“”We’re not friends.”

Another set caused us both to wait, reef-dancing on the finger ledges. “We are. I am the best fucking friend you’ve got.” He tapped me on the chest. A little too hard; looking for my reaction.

“Then, friend; why didn’t you tell me?”

“You’re the detective.”

“Fuck you… again, man. You heard Dickson. ‘There ain’t no eighteen-year-old detectives.’ Right? Stoolies, narcs, informants. Undercover, um, agents.  Not interested. But you…”

“Yeah, me. Me; I am interested. Stoolie, narc, informant, undercover… yeah.  And you, you need to stay away.” My expression, evidently, changed. Way too readable. “You aren’t going to… stay away.” Nope.  “You should.”

We both saw the break in the waves, the chance to paddle back out. We both leapt onto our boards. Jumper almost instantly jumped off his, blocked me from paddling. “First of all, Joseph; you were interested. Second, it was me who said ‘eighteen-year-old detectives.’ Dickson thought you were still seventeen. Friends.”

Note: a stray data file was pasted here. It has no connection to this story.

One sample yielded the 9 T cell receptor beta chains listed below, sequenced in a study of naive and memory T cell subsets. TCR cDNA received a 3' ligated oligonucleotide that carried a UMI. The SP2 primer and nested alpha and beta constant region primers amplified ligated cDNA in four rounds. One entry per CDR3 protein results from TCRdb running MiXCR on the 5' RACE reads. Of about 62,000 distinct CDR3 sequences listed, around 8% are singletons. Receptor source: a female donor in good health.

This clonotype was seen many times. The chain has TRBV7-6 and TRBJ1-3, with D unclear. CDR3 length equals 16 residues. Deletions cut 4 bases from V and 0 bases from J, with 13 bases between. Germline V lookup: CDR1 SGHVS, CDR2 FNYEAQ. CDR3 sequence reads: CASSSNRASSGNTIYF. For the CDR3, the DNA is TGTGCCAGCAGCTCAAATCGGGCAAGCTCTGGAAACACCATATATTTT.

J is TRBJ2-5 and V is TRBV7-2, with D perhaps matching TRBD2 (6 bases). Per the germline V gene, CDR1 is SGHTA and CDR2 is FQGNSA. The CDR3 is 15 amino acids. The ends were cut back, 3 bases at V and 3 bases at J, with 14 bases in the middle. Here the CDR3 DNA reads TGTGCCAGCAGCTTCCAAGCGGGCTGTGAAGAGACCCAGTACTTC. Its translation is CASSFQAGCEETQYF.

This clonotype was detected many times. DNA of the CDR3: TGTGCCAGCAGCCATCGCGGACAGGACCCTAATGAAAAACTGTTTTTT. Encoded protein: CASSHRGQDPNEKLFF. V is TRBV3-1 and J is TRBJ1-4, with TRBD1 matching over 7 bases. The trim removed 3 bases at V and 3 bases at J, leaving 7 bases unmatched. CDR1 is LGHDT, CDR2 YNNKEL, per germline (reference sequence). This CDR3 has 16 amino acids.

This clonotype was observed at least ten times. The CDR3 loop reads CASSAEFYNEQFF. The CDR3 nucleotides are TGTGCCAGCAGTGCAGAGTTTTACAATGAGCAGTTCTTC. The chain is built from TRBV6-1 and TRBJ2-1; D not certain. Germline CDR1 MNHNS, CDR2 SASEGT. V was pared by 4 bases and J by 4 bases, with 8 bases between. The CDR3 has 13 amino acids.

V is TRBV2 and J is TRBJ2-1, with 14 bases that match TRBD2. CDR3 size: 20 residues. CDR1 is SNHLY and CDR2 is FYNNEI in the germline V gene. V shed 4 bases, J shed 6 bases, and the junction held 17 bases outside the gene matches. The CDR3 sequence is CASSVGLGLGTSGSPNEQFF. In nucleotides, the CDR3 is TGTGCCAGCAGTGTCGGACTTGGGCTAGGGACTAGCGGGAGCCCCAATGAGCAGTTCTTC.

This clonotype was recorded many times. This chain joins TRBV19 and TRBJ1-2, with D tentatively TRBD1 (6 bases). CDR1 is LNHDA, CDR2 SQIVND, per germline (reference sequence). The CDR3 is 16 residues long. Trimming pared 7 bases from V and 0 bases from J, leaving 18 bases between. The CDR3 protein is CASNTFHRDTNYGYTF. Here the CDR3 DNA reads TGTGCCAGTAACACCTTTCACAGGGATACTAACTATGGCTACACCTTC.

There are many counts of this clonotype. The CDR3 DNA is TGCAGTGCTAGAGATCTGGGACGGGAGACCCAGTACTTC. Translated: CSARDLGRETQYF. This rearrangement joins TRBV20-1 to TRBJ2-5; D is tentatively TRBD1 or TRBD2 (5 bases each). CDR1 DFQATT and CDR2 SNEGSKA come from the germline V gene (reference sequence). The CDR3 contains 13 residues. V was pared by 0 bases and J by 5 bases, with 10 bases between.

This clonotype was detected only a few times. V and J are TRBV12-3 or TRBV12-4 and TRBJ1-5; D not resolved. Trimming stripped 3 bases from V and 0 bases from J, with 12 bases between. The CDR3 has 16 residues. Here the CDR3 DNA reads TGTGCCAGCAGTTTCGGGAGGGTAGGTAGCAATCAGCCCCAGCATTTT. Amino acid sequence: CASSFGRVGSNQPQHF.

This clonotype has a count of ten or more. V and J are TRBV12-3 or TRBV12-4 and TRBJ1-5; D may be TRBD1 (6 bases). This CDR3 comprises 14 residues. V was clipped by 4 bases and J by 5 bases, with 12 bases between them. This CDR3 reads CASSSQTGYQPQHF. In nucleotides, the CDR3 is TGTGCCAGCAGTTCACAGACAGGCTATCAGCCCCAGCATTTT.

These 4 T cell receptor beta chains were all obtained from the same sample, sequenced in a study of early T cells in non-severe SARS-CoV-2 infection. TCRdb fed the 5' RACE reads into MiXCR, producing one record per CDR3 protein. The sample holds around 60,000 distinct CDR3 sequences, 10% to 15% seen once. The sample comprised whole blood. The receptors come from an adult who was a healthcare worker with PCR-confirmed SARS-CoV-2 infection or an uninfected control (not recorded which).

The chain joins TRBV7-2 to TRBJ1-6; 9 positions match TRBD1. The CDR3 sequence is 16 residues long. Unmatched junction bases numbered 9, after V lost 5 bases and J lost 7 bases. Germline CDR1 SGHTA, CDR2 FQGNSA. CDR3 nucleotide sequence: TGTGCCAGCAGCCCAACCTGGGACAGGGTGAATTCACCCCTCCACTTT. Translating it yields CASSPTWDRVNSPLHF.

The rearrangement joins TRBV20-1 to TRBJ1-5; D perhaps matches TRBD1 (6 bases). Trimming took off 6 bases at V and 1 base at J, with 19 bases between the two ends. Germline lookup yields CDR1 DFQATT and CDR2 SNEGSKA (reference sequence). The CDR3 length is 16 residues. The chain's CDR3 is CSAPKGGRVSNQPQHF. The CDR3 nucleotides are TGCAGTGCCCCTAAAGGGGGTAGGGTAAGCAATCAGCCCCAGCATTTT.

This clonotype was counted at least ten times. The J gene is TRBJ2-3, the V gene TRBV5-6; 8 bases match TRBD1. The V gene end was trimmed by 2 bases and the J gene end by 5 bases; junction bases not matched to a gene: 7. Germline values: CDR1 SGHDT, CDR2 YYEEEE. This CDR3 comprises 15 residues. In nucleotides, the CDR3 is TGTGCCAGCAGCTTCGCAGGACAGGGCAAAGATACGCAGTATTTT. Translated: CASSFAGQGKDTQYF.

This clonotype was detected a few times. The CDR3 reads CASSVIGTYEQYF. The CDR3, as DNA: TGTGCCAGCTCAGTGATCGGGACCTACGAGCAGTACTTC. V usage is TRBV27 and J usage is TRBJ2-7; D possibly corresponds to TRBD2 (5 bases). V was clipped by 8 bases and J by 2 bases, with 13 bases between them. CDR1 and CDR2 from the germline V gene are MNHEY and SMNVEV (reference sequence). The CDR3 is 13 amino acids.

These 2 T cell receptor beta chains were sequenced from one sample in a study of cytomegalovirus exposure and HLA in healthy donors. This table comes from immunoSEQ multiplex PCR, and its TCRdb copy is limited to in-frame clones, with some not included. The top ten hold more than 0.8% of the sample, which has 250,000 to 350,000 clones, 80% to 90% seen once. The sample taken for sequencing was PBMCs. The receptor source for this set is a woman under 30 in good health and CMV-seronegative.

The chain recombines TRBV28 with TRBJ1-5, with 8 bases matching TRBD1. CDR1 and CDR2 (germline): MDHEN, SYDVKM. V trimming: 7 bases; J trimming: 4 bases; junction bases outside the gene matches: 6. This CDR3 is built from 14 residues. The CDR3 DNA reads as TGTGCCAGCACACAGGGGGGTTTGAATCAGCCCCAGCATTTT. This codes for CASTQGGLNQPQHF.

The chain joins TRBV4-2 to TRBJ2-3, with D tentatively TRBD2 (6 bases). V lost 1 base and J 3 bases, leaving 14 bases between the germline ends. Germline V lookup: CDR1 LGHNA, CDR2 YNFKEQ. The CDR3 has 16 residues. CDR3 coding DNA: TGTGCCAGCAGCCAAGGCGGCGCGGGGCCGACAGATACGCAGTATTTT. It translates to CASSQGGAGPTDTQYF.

Image (91)

Jumper got back onto his board, paddled through a wave and toward the channel. He paddled toward the pack at the inside peak, past the shoulder-hoppers and the scrappers, past the sitters, the channel markers, those folks afraid to go on set waves, afraid to get caught inside.  Those who knew who Jumper was would, if in his direct path, move aside, their feet moving like ducks, rotating.

I tried to paddle out inside (closer to shore) the pack, and got caught by a four wave set. I had almost made it past and through to the outside when an older guy (probably pushing thirty), but an obvious beginner (stink but stance, big arm movements) from Escondido (at least that’s where his license plate frame said he bought his flashy black Monte Carlo), wearing out-of-date, out-of-fashion jams over his wetsuit (for modesty, perhaps, but totally impractical- they wouldn’t ride up, almost instantly rip out) had to fall on his flashy board to avoid hitting me.  His anger only added to mine.